FIFA blow to Salt Lake stadium
Guess what the artificial turf at the Yuba Bharati Krirangan is fit for? According to FIFA, it’s good for recreational, community and municipal use, not professional football.india Updated: Jun 06, 2010 00:29 IST
Guess what the artificial turf at the Yuba Bharati Krirangan is fit for? According to FIFA, it’s good for recreational, community and municipal use, not professional football.
The latest FIFA results based on tests conducted last October deem the turf at India’s largest football stadium (second largest in the world) unsuitable for the two-star ranking required for internationals. So far, the Yuba Bharati Krirangan is the only football stadium in India with artificial turf.
Manufactured by Fieldturf Tarkett, who also laid the artificial turf at Luzhniki Olympic Stadium in Moscow, the pitch was accorded one-star status for a four-year period till March 23, 2014.
According to FIFA recommended quality levels it is fit “mainly for recreational, community and municipal use” and not top-flight football for which the two-star rating is designed “specifically to mirror the playing characteristics of professional football.”
In the season that ended last week, three Kolkata teams shared the stadium as their home venue. That meant the bulk of the total 39 I League 3 matches Mohun Bagan, East Bengal and Chirag United hosted were played on this park. Ditto East Bengal’s home matches in the AFC Cup, a continental tournament. At present the U-19 national championships for the Dr B.C. Roy Trophy is being held at the stadium.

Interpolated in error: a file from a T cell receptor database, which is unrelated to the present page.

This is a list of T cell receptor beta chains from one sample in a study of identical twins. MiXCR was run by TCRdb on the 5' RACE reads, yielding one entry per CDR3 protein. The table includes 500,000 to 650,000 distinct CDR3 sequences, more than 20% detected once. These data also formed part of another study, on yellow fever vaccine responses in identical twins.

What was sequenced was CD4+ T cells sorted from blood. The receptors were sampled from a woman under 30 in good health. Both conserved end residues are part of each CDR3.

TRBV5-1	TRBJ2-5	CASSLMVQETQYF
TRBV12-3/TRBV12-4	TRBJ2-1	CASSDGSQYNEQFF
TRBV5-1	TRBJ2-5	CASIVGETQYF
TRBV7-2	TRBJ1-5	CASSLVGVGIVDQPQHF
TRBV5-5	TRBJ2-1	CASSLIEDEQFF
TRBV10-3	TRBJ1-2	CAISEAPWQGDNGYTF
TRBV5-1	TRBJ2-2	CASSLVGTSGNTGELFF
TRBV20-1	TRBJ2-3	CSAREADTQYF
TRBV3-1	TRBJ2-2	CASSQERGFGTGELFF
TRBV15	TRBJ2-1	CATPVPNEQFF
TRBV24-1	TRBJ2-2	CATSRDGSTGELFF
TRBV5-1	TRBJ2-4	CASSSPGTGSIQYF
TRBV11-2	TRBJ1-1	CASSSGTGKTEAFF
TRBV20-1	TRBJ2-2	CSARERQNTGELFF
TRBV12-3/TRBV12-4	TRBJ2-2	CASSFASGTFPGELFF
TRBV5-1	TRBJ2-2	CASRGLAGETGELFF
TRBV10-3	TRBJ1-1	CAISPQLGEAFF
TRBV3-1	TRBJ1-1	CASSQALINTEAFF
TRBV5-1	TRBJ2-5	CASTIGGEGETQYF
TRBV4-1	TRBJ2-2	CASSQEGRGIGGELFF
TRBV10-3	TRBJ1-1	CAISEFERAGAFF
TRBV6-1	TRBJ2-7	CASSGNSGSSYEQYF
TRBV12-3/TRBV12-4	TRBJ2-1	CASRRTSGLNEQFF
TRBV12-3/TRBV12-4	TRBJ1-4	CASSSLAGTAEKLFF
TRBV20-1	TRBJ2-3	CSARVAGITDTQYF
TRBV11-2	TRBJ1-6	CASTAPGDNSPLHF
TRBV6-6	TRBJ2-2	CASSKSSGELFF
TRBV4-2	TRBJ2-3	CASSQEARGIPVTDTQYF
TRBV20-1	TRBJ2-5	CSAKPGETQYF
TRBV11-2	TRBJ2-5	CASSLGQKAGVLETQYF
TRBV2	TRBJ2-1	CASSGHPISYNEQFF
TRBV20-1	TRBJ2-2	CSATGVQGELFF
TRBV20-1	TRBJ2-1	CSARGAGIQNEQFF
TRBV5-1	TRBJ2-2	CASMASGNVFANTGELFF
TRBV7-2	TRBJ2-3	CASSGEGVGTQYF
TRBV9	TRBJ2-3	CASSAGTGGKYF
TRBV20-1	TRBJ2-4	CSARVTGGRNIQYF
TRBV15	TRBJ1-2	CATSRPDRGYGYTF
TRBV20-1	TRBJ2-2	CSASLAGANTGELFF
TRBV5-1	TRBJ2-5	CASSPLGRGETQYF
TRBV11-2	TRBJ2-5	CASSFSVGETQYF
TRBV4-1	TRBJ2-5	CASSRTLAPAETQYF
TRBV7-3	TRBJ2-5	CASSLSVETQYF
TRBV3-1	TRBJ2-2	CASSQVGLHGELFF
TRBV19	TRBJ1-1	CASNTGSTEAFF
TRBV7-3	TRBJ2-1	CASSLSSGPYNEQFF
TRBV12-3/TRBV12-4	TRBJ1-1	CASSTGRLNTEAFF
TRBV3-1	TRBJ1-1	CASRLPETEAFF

Laid at an approximate cost of Rs 5 crore, the all-weather turf was a Bengal government project that ignored protests from top coaches and players and took off after the football season ended in 2009. The turf was prepared within a ‘record’ 97 days and inaugurated on August 24 last year. Within a fortnight, matches in the IFA Shield were hosted on this turf.
Fieldturf had then claimed the turf was fit for the two-star status and said they were seeking the same from FIFA.
After FIFA’s evaluation, the turf may now be labelled unfit for professional football. Asked what went wrong, a top Fieldturf official, who didn’t want to be named, refused comment and directed inquiries to the state government.
“It would be inappropriate to comment without getting to know the technical details of the matter,” state sports secretary Raghvendra Singh told HT on Saturday. Told about this, a member of the All India Football Federation’s (AIFF) grounds sub-committee said on condition of anonymity: “With eight artificial turfs to be laid across the country as part of FIFA’s ‘Win in India with India’ project, Salt Lake stadium’s failure to get a two-star status sets a bad precedence for future inspections in the country. A two-star status is mandatory and that’s what we are aiming for in our FIFA project.”